- The new prolonged services HCPCS code (30 minutes) is postponed until 2021.
- There is a new CPT® code for chronic care management performed by the physician, NP or PA, 99491, and CMS is making this a payable code. (Why are the care management codes so difficult to find in the CPT® book, and why don’t I put a tab on them?)
- CMS is recognizing the four existing and two new inter-professional consultation codes, 99446-99452. These look like a nightmare to me to document and bill, and for not much money.
- Using HCPCS codes, CMS will pay for a brief, virtual check-in (G2012) and for the provider looking at a pre-recorded image or video, “store and forward” (G2010). The wRVUs are low. G2012 could be billed only by clinicians who have E/M in their scope of practice for established patient visits. It could not be a result of an office visit in the past 7 days or result in an office visit in the next 24 hours, or next available appointment. Does a phone call count? Here’s what the rule says.
“We are persuaded by the comments advising us not to be overly prescriptive about the technology that is used, and are finalizing allowing audio-only real-time telephone interactions in addition to synchronous, two-way audio interactions that are enhanced with video or other kinds of data transmission. We note that telephone calls that involve only clinical staff could not be billed using HCPCS code G2012 since the code explicitly describes (and requires) direct interaction between the patient and the billing practitioner.”(Page 111 of the rule)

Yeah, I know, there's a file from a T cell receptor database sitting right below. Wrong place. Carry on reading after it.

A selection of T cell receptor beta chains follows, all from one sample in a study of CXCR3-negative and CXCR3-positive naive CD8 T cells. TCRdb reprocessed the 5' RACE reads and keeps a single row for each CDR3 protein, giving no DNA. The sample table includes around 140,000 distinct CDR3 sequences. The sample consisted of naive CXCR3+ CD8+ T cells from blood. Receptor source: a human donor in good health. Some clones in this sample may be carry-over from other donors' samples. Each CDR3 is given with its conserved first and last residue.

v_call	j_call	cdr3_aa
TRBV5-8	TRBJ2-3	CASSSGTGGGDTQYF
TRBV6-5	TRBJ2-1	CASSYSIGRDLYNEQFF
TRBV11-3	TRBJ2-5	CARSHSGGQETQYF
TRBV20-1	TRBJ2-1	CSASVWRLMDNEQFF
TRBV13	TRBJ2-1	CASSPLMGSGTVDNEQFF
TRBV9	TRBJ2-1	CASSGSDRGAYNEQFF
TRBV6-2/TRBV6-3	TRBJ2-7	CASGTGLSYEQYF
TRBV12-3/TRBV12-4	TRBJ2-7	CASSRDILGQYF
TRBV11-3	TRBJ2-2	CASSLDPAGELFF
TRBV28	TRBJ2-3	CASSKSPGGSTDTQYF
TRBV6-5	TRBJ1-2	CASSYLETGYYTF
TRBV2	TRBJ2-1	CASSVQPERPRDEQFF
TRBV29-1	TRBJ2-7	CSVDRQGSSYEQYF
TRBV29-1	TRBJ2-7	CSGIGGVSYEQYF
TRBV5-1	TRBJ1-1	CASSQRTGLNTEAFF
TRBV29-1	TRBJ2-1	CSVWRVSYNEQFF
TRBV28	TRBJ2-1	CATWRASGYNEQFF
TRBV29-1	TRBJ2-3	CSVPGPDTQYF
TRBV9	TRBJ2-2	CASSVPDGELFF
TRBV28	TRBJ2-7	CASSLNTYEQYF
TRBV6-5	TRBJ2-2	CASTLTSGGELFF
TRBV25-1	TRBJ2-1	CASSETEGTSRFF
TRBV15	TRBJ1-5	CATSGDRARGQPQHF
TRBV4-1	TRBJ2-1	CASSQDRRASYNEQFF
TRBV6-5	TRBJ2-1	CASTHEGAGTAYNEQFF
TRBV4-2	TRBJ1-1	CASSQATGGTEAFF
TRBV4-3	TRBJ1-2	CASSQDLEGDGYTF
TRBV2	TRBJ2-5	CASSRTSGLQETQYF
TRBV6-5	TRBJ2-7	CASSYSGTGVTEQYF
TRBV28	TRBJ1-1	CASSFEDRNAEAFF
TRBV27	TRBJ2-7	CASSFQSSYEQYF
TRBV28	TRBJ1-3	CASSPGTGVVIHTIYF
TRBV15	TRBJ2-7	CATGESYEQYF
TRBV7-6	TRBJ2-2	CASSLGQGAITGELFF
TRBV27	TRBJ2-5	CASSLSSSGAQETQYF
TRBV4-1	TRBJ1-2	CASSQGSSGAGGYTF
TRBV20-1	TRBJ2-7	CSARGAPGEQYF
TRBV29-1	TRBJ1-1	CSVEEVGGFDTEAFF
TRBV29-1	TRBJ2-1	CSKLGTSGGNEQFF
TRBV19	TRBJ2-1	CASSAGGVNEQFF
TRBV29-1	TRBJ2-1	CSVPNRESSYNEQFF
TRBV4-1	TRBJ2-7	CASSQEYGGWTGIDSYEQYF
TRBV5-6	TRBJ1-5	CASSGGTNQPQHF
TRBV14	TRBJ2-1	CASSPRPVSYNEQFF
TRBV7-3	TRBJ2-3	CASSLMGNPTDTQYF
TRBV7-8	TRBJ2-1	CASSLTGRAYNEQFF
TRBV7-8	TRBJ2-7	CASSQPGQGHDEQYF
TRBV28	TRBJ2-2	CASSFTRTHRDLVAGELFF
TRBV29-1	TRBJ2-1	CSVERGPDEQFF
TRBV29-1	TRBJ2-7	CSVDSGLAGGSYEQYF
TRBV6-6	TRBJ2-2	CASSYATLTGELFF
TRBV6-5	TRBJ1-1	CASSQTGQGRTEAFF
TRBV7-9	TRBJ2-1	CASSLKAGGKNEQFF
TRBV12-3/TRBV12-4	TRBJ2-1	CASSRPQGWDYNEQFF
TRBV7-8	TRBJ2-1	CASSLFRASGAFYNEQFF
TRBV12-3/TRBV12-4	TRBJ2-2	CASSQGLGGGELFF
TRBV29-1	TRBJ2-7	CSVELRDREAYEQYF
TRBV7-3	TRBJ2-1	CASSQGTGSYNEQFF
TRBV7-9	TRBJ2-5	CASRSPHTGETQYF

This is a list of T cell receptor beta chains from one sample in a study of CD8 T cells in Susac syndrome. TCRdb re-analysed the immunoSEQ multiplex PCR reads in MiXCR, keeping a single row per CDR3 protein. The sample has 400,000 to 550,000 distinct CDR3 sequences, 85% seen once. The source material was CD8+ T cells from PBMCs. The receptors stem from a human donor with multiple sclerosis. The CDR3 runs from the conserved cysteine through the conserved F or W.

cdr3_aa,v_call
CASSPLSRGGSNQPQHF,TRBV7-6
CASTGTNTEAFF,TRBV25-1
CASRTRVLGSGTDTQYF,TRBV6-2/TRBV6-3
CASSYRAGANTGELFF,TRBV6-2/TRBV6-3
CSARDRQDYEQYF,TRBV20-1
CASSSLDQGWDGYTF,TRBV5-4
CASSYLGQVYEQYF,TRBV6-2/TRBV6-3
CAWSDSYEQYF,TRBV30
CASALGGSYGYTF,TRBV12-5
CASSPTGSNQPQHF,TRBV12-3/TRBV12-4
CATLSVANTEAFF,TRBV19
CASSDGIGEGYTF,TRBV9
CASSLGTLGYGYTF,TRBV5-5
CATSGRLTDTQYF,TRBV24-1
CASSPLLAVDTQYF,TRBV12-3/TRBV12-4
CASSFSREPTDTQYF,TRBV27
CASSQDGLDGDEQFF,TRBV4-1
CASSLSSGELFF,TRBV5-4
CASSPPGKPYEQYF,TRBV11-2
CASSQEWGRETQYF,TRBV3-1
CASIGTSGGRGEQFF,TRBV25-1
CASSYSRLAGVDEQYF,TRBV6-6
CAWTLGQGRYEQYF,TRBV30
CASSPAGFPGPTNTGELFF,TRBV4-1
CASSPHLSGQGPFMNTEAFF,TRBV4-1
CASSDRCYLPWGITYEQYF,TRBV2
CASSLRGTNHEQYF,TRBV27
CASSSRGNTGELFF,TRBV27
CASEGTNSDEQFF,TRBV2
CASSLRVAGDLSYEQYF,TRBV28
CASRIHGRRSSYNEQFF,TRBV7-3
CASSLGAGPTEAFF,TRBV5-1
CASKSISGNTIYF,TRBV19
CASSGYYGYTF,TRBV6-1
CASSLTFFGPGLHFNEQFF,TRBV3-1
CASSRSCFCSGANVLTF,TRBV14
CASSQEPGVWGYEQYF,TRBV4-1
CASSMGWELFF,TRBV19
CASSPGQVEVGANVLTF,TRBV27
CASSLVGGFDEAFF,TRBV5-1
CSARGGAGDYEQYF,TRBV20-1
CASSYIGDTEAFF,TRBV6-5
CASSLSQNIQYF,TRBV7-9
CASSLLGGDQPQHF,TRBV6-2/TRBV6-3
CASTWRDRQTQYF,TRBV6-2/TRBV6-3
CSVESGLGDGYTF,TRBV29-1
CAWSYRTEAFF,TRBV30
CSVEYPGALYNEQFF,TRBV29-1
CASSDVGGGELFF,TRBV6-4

As for the pre-recorded picture or video (please, no cat videos) this is a service that is used to determine if an office visit is needed. If it results in an office visit, then it is considered bundled and may not be billed. It may not be billed if the patient was seen in the last 7 days. It is for established patients only.
Changes to E/M: changes to reduce redundancy and provider burden
- The billing provider does not have to personally document the chief complaint or the HPI. Ancillary staff may record this, or it could be recorded on a form by the patient. The billing provider can note that it was reviewed and verified.
- For established patients, the provider does not need to re-enter information already in the record, as long as it is noted as reviewed and unchanged, or reviewed and updated. The provider may choose to focus on what has changed since the last visit, or on pertinent items that have not changed and need not re-record the required elements. The practitioner should still review prior data, update if needed and indicate that this was done.
- Removal of duplicative requirements for notations when services are furnished with a resident.
- For home visits, the medical necessity for the home visit does not need to be stated in the note.
That’s all for now. I’ll be writing about the new codes and requirements in article on the site, and will discuss them in our webinar on November 20.